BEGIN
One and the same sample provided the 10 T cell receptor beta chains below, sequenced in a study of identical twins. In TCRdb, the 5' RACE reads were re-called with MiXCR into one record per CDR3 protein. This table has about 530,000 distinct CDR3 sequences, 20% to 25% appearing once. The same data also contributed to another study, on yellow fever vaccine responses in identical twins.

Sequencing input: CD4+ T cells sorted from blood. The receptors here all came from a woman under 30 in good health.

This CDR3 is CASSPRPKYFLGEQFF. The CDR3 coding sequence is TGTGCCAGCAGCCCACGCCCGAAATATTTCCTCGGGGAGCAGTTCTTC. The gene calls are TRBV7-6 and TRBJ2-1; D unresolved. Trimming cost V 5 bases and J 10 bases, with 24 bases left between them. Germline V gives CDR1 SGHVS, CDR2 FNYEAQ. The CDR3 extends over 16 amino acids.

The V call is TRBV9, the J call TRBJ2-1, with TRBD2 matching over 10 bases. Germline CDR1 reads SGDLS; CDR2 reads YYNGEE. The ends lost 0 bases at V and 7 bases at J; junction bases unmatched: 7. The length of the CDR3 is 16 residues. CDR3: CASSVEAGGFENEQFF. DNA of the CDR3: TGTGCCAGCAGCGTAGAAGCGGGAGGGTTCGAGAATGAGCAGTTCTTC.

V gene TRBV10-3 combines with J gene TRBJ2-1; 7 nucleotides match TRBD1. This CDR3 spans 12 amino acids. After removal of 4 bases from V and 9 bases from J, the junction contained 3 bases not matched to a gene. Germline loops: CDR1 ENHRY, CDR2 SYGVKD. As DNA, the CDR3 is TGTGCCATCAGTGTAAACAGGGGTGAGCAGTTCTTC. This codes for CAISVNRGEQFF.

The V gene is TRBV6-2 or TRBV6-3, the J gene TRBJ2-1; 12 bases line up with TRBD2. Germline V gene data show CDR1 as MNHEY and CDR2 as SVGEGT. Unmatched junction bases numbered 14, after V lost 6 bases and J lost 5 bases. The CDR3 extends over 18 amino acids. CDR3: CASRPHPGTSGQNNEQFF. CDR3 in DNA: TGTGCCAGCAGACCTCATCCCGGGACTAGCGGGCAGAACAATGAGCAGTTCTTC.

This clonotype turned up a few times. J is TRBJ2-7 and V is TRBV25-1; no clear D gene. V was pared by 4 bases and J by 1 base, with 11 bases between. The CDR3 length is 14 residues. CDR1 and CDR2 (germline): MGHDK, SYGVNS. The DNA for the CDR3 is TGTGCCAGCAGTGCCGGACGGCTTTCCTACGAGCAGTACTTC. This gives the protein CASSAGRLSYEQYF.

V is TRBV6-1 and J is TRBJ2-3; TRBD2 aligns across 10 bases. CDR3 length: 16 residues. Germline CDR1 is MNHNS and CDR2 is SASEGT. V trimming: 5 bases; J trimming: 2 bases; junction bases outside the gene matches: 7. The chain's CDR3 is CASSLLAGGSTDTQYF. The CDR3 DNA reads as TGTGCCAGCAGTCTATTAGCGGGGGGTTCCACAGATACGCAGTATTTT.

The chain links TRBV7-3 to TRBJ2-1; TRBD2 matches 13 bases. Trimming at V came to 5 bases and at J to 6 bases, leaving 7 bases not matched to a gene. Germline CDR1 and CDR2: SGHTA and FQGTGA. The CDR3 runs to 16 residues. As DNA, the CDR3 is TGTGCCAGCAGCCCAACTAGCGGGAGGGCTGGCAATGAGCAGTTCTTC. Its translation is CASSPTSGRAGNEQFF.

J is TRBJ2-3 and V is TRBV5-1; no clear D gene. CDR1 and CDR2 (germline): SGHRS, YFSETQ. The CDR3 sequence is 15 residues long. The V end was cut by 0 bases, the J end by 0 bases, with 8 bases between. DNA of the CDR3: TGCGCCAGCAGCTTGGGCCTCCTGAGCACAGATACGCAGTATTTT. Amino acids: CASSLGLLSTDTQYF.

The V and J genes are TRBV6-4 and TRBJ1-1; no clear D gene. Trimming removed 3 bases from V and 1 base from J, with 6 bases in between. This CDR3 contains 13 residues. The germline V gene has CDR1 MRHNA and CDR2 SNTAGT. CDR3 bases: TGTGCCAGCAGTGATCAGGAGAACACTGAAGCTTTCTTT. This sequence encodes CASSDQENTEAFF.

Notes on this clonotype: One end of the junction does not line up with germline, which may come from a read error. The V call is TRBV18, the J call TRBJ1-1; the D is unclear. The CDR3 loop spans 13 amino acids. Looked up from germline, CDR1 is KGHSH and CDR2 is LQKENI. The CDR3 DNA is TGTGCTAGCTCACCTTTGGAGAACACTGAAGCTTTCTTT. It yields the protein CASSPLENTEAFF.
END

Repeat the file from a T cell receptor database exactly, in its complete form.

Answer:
One and the same sample provided the 10 T cell receptor beta chains below, sequenced in a study of identical twins. In TCRdb, the 5' RACE reads were re-called with MiXCR into one record per CDR3 protein. This table has about 530,000 distinct CDR3 sequences, 20% to 25% appearing once. The same data also contributed to another study, on yellow fever vaccine responses in identical twins.

Sequencing input: CD4+ T cells sorted from blood. The receptors here all came from a woman under 30 in good health.

This CDR3 is CASSPRPKYFLGEQFF. The CDR3 coding sequence is TGTGCCAGCAGCCCACGCCCGAAATATTTCCTCGGGGAGCAGTTCTTC. The gene calls are TRBV7-6 and TRBJ2-1; D unresolved. Trimming cost V 5 bases and J 10 bases, with 24 bases left between them. Germline V gives CDR1 SGHVS, CDR2 FNYEAQ. The CDR3 extends over 16 amino acids.

The V call is TRBV9, the J call TRBJ2-1, with TRBD2 matching over 10 bases. Germline CDR1 reads SGDLS; CDR2 reads YYNGEE. The ends lost 0 bases at V and 7 bases at J; junction bases unmatched: 7. The length of the CDR3 is 16 residues. CDR3: CASSVEAGGFENEQFF. DNA of the CDR3: TGTGCCAGCAGCGTAGAAGCGGGAGGGTTCGAGAATGAGCAGTTCTTC.

V gene TRBV10-3 combines with J gene TRBJ2-1; 7 nucleotides match TRBD1. This CDR3 spans 12 amino acids. After removal of 4 bases from V and 9 bases from J, the junction contained 3 bases not matched to a gene. Germline loops: CDR1 ENHRY, CDR2 SYGVKD. As DNA, the CDR3 is TGTGCCATCAGTGTAAACAGGGGTGAGCAGTTCTTC. This codes for CAISVNRGEQFF.

The V gene is TRBV6-2 or TRBV6-3, the J gene TRBJ2-1; 12 bases line up with TRBD2. Germline V gene data show CDR1 as MNHEY and CDR2 as SVGEGT. Unmatched junction bases numbered 14, after V lost 6 bases and J lost 5 bases. The CDR3 extends over 18 amino acids. CDR3: CASRPHPGTSGQNNEQFF. CDR3 in DNA: TGTGCCAGCAGACCTCATCCCGGGACTAGCGGGCAGAACAATGAGCAGTTCTTC.

This clonotype turned up a few times. J is TRBJ2-7 and V is TRBV25-1; no clear D gene. V was pared by 4 bases and J by 1 base, with 11 bases between. The CDR3 length is 14 residues. CDR1 and CDR2 (germline): MGHDK, SYGVNS. The DNA for the CDR3 is TGTGCCAGCAGTGCCGGACGGCTTTCCTACGAGCAGTACTTC. This gives the protein CASSAGRLSYEQYF.

V is TRBV6-1 and J is TRBJ2-3; TRBD2 aligns across 10 bases. CDR3 length: 16 residues. Germline CDR1 is MNHNS and CDR2 is SASEGT. V trimming: 5 bases; J trimming: 2 bases; junction bases outside the gene matches: 7. The chain's CDR3 is CASSLLAGGSTDTQYF. The CDR3 DNA reads as TGTGCCAGCAGTCTATTAGCGGGGGGTTCCACAGATACGCAGTATTTT.

The chain links TRBV7-3 to TRBJ2-1; TRBD2 matches 13 bases. Trimming at V came to 5 bases and at J to 6 bases, leaving 7 bases not matched to a gene. Germline CDR1 and CDR2: SGHTA and FQGTGA. The CDR3 runs to 16 residues. As DNA, the CDR3 is TGTGCCAGCAGCCCAACTAGCGGGAGGGCTGGCAATGAGCAGTTCTTC. Its translation is CASSPTSGRAGNEQFF.

J is TRBJ2-3 and V is TRBV5-1; no clear D gene. CDR1 and CDR2 (germline): SGHRS, YFSETQ. The CDR3 sequence is 15 residues long. The V end was cut by 0 bases, the J end by 0 bases, with 8 bases between. DNA of the CDR3: TGCGCCAGCAGCTTGGGCCTCCTGAGCACAGATACGCAGTATTTT. Amino acids: CASSLGLLSTDTQYF.

The V and J genes are TRBV6-4 and TRBJ1-1; no clear D gene. Trimming removed 3 bases from V and 1 base from J, with 6 bases in between. This CDR3 contains 13 residues. The germline V gene has CDR1 MRHNA and CDR2 SNTAGT. CDR3 bases: TGTGCCAGCAGTGATCAGGAGAACACTGAAGCTTTCTTT. This sequence encodes CASSDQENTEAFF.

Notes on this clonotype: One end of the junction does not line up with germline, which may come from a read error. The V call is TRBV18, the J call TRBJ1-1; the D is unclear. The CDR3 loop spans 13 amino acids. Looked up from germline, CDR1 is KGHSH and CDR2 is LQKENI. The CDR3 DNA is TGTGCTAGCTCACCTTTGGAGAACACTGAAGCTTTCTTT. It yields the protein CASSPLENTEAFF.